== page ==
I play both active and passive basses and have learned intuitively, and by ear, how to set the OD for the bass, and for the song, and for the volume level, on my R500c and/or Bassman 500. So, when asked, my answer comes out too complex. Now I know where to find this next time it's needed!
I think you're on to something there! The Rumbles are all about not gigging with heavy, bulky head + cabs! I've never used in ear monitors, so can't help you with that part. But, if you have, I'd say, go for it!
However, I have been considering getting the Rumble Studio 40 and sending FX Send(s) to one or two more powerful amp(s)'s FX Return(s). Actually, that would probably just be temporary, since it's just way more complicated than simply getting the Rumble Stage 800.
You need a Rumble-in-a-box pedal
Hello dear friends of the Rumble Club, I apologize for my absence for the past couple weeks but I have been getting busy with school and all that jazz. I will now be back to answer questions about my lovely Rumble 800 and maybe even share some original music I’ve been writing for my music teacher. Anyways, hope all is well in everyone’s lives and have a good night [11pm Atlantic here].
I'm looking to add a Marshall VBA400 to my collection. Right now I have a Rumble 200c with a Rumble 115. As well I've got an Ampeg SVT Classic. The reason for the Marshall is to have a monster back up to the SVT. However, I'm very interested in the Rumble 800 combo. Maybe add a 410 Neo to it. Since the Rumble has such amazing tone, I'm thinking the 800 would do anything the Marshall would. Any thoughts?
Thank you for those kind words.
I also initially had trouble understanding how the overdrive worked, and how the Gain and Level settings affected the signal. Most other amps work somewhat differently, so it's perhaps no wonder people sometimes are a little puzzled and/or unable to get the sound they want, especially as the controls are labeled in a similar manner to other amps. This might actually be part of the reason why some give up on the Rumble series unneccessarily, as you suggested. With a little perseverance they might have gotten great results, and I'm very happy if my post in a small way may help current and future users get the best out of their Rumbles.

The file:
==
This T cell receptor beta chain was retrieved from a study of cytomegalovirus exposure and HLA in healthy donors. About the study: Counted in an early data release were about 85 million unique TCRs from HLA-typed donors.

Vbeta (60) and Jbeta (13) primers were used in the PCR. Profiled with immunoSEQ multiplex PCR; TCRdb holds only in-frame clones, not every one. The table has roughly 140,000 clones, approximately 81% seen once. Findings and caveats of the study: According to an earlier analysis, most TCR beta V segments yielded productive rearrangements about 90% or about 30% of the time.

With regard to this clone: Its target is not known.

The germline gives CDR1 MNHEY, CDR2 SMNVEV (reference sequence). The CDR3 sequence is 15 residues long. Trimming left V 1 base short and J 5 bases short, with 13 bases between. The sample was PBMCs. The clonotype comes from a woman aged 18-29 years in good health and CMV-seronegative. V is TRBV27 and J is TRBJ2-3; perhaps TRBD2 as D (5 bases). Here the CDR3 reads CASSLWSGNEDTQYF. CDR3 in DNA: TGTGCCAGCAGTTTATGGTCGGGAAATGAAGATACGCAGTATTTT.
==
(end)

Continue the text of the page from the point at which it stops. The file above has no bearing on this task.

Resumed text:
another question from a new guy - the XLR output on the v3's seems to be post EVERYTHING, including gain and even master volume... first, is that correct? second, doesn't that make it difficult for the person at the soundboard to keep balanced? or, could it actually help at the soundboard as long as the bassist has the volume (using the rumble as a monitor here) set properly to begin with, then adjusts volume to remain consistent when changing effects?
Post-everything...except the power amp.
If everything in the audio chain is gain-staged properly, FOH shouldn't have any trouble.
Maybe no trouble with volume, but FOH guys aren't necessarily happy when they are forced to work with the EQ you're using onstage. (As is the case with the Rumble.) Having a DI box handy is recommended.
Good question. Yes, the XLR out is post everything. It will bother the sound man if you are making adjustments to EQ or volume while you are playing. If you are a "set it and forget it" kind of guy, it should make no difference.
The bottom line I get from my experience, and the posts linked here, is that Master Volume changes are less than feared, sometimes not even noticed, and the post EQ is often appreciated by veteran soundmen.
Fender Rumble XLR Out Volume Levels links
Thank you, @Lovep! This looks more like the Stage & Studio than what Fender shows on their website!!!
RUMBLE™ 210 BLK/BLK